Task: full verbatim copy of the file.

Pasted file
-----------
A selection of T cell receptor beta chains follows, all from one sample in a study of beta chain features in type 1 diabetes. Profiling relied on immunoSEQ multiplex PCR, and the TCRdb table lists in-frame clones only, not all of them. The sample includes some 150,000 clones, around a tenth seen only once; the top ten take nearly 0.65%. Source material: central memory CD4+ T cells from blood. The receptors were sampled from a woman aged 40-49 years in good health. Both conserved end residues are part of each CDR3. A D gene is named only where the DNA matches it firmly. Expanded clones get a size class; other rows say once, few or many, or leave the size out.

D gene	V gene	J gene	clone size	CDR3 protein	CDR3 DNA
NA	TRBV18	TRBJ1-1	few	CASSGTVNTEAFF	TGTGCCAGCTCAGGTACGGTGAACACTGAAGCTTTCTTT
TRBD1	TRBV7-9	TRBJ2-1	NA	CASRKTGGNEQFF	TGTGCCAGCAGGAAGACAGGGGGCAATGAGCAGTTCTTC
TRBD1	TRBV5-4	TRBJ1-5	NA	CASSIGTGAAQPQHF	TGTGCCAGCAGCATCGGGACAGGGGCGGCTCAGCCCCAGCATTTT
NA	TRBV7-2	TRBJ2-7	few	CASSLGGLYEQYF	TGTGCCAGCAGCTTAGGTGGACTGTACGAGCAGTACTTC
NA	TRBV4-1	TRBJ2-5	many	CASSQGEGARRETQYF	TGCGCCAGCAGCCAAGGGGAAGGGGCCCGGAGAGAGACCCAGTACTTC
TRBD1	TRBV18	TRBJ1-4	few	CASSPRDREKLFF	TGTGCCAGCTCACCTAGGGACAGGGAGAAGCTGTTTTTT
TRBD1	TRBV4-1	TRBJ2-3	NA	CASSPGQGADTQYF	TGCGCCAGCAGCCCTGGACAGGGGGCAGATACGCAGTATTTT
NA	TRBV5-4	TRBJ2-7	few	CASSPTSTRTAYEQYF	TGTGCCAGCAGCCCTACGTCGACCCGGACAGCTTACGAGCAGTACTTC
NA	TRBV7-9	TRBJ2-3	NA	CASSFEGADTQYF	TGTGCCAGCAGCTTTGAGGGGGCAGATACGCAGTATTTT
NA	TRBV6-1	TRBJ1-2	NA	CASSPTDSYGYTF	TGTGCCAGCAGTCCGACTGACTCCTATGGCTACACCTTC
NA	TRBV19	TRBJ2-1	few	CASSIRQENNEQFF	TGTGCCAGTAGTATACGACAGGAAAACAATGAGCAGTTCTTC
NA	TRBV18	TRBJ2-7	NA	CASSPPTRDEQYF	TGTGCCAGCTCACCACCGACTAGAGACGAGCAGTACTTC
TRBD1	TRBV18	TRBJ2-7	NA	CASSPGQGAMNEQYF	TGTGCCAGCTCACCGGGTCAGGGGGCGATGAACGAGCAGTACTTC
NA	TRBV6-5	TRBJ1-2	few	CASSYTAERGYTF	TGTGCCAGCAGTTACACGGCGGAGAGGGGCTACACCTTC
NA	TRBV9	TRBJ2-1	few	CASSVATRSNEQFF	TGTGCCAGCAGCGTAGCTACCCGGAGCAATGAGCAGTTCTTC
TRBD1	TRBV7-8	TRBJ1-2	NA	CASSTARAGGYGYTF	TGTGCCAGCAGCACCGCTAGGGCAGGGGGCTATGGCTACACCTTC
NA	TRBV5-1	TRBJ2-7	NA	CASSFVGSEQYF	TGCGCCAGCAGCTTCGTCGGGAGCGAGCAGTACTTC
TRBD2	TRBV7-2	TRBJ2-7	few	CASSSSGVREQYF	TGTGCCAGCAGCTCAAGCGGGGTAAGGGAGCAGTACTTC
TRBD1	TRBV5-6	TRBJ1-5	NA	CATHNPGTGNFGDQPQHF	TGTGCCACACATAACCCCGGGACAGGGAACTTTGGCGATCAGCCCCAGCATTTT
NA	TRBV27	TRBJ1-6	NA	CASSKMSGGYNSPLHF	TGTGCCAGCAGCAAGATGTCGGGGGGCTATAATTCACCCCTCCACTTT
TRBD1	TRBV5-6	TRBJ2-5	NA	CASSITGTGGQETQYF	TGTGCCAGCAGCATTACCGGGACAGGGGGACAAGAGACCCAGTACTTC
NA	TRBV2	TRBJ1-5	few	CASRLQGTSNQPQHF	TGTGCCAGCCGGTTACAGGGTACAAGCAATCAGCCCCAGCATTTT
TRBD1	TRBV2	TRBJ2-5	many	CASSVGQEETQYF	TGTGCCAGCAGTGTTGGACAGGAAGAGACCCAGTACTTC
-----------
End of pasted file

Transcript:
A selection of T cell receptor beta chains follows, all from one sample in a study of beta chain features in type 1 diabetes. Profiling relied on immunoSEQ multiplex PCR, and the TCRdb table lists in-frame clones only, not all of them. The sample includes some 150,000 clones, around a tenth seen only once; the top ten take nearly 0.65%. Source material: central memory CD4+ T cells from blood. The receptors were sampled from a woman aged 40-49 years in good health. Both conserved end residues are part of each CDR3. A D gene is named only where the DNA matches it firmly. Expanded clones get a size class; other rows say once, few or many, or leave the size out.

D gene	V gene	J gene	clone size	CDR3 protein	CDR3 DNA
NA	TRBV18	TRBJ1-1	few	CASSGTVNTEAFF	TGTGCCAGCTCAGGTACGGTGAACACTGAAGCTTTCTTT
TRBD1	TRBV7-9	TRBJ2-1	NA	CASRKTGGNEQFF	TGTGCCAGCAGGAAGACAGGGGGCAATGAGCAGTTCTTC
TRBD1	TRBV5-4	TRBJ1-5	NA	CASSIGTGAAQPQHF	TGTGCCAGCAGCATCGGGACAGGGGCGGCTCAGCCCCAGCATTTT
NA	TRBV7-2	TRBJ2-7	few	CASSLGGLYEQYF	TGTGCCAGCAGCTTAGGTGGACTGTACGAGCAGTACTTC
NA	TRBV4-1	TRBJ2-5	many	CASSQGEGARRETQYF	TGCGCCAGCAGCCAAGGGGAAGGGGCCCGGAGAGAGACCCAGTACTTC
TRBD1	TRBV18	TRBJ1-4	few	CASSPRDREKLFF	TGTGCCAGCTCACCTAGGGACAGGGAGAAGCTGTTTTTT
TRBD1	TRBV4-1	TRBJ2-3	NA	CASSPGQGADTQYF	TGCGCCAGCAGCCCTGGACAGGGGGCAGATACGCAGTATTTT
NA	TRBV5-4	TRBJ2-7	few	CASSPTSTRTAYEQYF	TGTGCCAGCAGCCCTACGTCGACCCGGACAGCTTACGAGCAGTACTTC
NA	TRBV7-9	TRBJ2-3	NA	CASSFEGADTQYF	TGTGCCAGCAGCTTTGAGGGGGCAGATACGCAGTATTTT
NA	TRBV6-1	TRBJ1-2	NA	CASSPTDSYGYTF	TGTGCCAGCAGTCCGACTGACTCCTATGGCTACACCTTC
NA	TRBV19	TRBJ2-1	few	CASSIRQENNEQFF	TGTGCCAGTAGTATACGACAGGAAAACAATGAGCAGTTCTTC
NA	TRBV18	TRBJ2-7	NA	CASSPPTRDEQYF	TGTGCCAGCTCACCACCGACTAGAGACGAGCAGTACTTC
TRBD1	TRBV18	TRBJ2-7	NA	CASSPGQGAMNEQYF	TGTGCCAGCTCACCGGGTCAGGGGGCGATGAACGAGCAGTACTTC
NA	TRBV6-5	TRBJ1-2	few	CASSYTAERGYTF	TGTGCCAGCAGTTACACGGCGGAGAGGGGCTACACCTTC
NA	TRBV9	TRBJ2-1	few	CASSVATRSNEQFF	TGTGCCAGCAGCGTAGCTACCCGGAGCAATGAGCAGTTCTTC
TRBD1	TRBV7-8	TRBJ1-2	NA	CASSTARAGGYGYTF	TGTGCCAGCAGCACCGCTAGGGCAGGGGGCTATGGCTACACCTTC
NA	TRBV5-1	TRBJ2-7	NA	CASSFVGSEQYF	TGCGCCAGCAGCTTCGTCGGGAGCGAGCAGTACTTC
TRBD2	TRBV7-2	TRBJ2-7	few	CASSSSGVREQYF	TGTGCCAGCAGCTCAAGCGGGGTAAGGGAGCAGTACTTC
TRBD1	TRBV5-6	TRBJ1-5	NA	CATHNPGTGNFGDQPQHF	TGTGCCACACATAACCCCGGGACAGGGAACTTTGGCGATCAGCCCCAGCATTTT
NA	TRBV27	TRBJ1-6	NA	CASSKMSGGYNSPLHF	TGTGCCAGCAGCAAGATGTCGGGGGGCTATAATTCACCCCTCCACTTT
TRBD1	TRBV5-6	TRBJ2-5	NA	CASSITGTGGQETQYF	TGTGCCAGCAGCATTACCGGGACAGGGGGACAAGAGACCCAGTACTTC
NA	TRBV2	TRBJ1-5	few	CASRLQGTSNQPQHF	TGTGCCAGCCGGTTACAGGGTACAAGCAATCAGCCCCAGCATTTT
TRBD1	TRBV2	TRBJ2-5	many	CASSVGQEETQYF	TGTGCCAGCAGTGTTGGACAGGAAGAGACCCAGTACTTC